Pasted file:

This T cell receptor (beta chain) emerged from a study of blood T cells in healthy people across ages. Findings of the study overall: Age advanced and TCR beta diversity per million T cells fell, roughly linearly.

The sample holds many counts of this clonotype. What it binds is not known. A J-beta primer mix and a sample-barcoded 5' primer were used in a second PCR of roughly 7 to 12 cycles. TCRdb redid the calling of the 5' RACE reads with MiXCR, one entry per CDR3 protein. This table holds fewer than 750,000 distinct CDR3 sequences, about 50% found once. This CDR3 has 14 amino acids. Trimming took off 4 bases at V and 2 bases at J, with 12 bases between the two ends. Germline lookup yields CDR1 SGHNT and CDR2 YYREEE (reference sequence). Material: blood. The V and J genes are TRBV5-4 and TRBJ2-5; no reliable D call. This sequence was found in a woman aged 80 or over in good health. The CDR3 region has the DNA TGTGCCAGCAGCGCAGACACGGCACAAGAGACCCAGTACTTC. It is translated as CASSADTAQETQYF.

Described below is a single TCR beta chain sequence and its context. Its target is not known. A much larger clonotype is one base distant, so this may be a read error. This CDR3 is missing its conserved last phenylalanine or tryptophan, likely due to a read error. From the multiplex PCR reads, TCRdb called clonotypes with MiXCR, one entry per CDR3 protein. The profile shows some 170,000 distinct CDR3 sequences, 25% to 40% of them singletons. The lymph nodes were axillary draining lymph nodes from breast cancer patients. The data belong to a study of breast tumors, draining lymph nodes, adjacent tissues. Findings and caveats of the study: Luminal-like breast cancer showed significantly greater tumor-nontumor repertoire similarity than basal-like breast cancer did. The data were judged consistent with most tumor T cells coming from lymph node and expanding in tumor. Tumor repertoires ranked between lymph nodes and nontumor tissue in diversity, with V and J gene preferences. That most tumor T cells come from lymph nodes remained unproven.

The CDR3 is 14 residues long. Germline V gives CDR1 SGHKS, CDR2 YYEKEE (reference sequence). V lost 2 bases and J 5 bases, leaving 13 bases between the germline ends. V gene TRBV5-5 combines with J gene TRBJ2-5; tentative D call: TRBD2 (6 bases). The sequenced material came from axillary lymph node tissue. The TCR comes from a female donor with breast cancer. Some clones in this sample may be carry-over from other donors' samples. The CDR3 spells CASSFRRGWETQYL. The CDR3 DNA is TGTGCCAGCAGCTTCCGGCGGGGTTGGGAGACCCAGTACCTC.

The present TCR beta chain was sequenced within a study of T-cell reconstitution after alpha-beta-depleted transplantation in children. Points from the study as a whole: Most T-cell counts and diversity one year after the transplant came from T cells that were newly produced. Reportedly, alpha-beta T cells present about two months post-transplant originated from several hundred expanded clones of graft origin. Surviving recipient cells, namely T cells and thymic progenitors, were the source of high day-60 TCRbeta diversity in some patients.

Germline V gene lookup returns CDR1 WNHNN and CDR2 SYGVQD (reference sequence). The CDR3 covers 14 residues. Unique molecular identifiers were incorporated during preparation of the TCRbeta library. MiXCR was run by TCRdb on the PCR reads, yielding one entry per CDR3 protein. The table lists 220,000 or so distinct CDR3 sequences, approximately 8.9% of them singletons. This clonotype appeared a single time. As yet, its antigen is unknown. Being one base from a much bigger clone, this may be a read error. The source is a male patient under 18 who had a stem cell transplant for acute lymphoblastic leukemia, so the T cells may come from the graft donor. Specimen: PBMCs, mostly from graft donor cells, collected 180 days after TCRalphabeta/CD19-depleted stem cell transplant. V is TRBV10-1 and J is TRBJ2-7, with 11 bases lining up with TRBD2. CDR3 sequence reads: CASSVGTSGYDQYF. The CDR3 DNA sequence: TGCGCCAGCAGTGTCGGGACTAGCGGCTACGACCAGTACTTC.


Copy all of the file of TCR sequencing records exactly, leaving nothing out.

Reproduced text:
This T cell receptor (beta chain) emerged from a study of blood T cells in healthy people across ages. Findings of the study overall: Age advanced and TCR beta diversity per million T cells fell, roughly linearly.

The sample holds many counts of this clonotype. What it binds is not known. A J-beta primer mix and a sample-barcoded 5' primer were used in a second PCR of roughly 7 to 12 cycles. TCRdb redid the calling of the 5' RACE reads with MiXCR, one entry per CDR3 protein. This table holds fewer than 750,000 distinct CDR3 sequences, about 50% found once. This CDR3 has 14 amino acids. Trimming took off 4 bases at V and 2 bases at J, with 12 bases between the two ends. Germline lookup yields CDR1 SGHNT and CDR2 YYREEE (reference sequence). Material: blood. The V and J genes are TRBV5-4 and TRBJ2-5; no reliable D call. This sequence was found in a woman aged 80 or over in good health. The CDR3 region has the DNA TGTGCCAGCAGCGCAGACACGGCACAAGAGACCCAGTACTTC. It is translated as CASSADTAQETQYF.

Described below is a single TCR beta chain sequence and its context. Its target is not known. A much larger clonotype is one base distant, so this may be a read error. This CDR3 is missing its conserved last phenylalanine or tryptophan, likely due to a read error. From the multiplex PCR reads, TCRdb called clonotypes with MiXCR, one entry per CDR3 protein. The profile shows some 170,000 distinct CDR3 sequences, 25% to 40% of them singletons. The lymph nodes were axillary draining lymph nodes from breast cancer patients. The data belong to a study of breast tumors, draining lymph nodes, adjacent tissues. Findings and caveats of the study: Luminal-like breast cancer showed significantly greater tumor-nontumor repertoire similarity than basal-like breast cancer did. The data were judged consistent with most tumor T cells coming from lymph node and expanding in tumor. Tumor repertoires ranked between lymph nodes and nontumor tissue in diversity, with V and J gene preferences. That most tumor T cells come from lymph nodes remained unproven.

The CDR3 is 14 residues long. Germline V gives CDR1 SGHKS, CDR2 YYEKEE (reference sequence). V lost 2 bases and J 5 bases, leaving 13 bases between the germline ends. V gene TRBV5-5 combines with J gene TRBJ2-5; tentative D call: TRBD2 (6 bases). The sequenced material came from axillary lymph node tissue. The TCR comes from a female donor with breast cancer. Some clones in this sample may be carry-over from other donors' samples. The CDR3 spells CASSFRRGWETQYL. The CDR3 DNA is TGTGCCAGCAGCTTCCGGCGGGGTTGGGAGACCCAGTACCTC.

The present TCR beta chain was sequenced within a study of T-cell reconstitution after alpha-beta-depleted transplantation in children. Points from the study as a whole: Most T-cell counts and diversity one year after the transplant came from T cells that were newly produced. Reportedly, alpha-beta T cells present about two months post-transplant originated from several hundred expanded clones of graft origin. Surviving recipient cells, namely T cells and thymic progenitors, were the source of high day-60 TCRbeta diversity in some patients.

Germline V gene lookup returns CDR1 WNHNN and CDR2 SYGVQD (reference sequence). The CDR3 covers 14 residues. Unique molecular identifiers were incorporated during preparation of the TCRbeta library. MiXCR was run by TCRdb on the PCR reads, yielding one entry per CDR3 protein. The table lists 220,000 or so distinct CDR3 sequences, approximately 8.9% of them singletons. This clonotype appeared a single time. As yet, its antigen is unknown. Being one base from a much bigger clone, this may be a read error. The source is a male patient under 18 who had a stem cell transplant for acute lymphoblastic leukemia, so the T cells may come from the graft donor. Specimen: PBMCs, mostly from graft donor cells, collected 180 days after TCRalphabeta/CD19-depleted stem cell transplant. V is TRBV10-1 and J is TRBJ2-7, with 11 bases lining up with TRBD2. CDR3 sequence reads: CASSVGTSGYDQYF. The CDR3 DNA sequence: TGCGCCAGCAGTGTCGGGACTAGCGGCTACGACCAGTACTTC.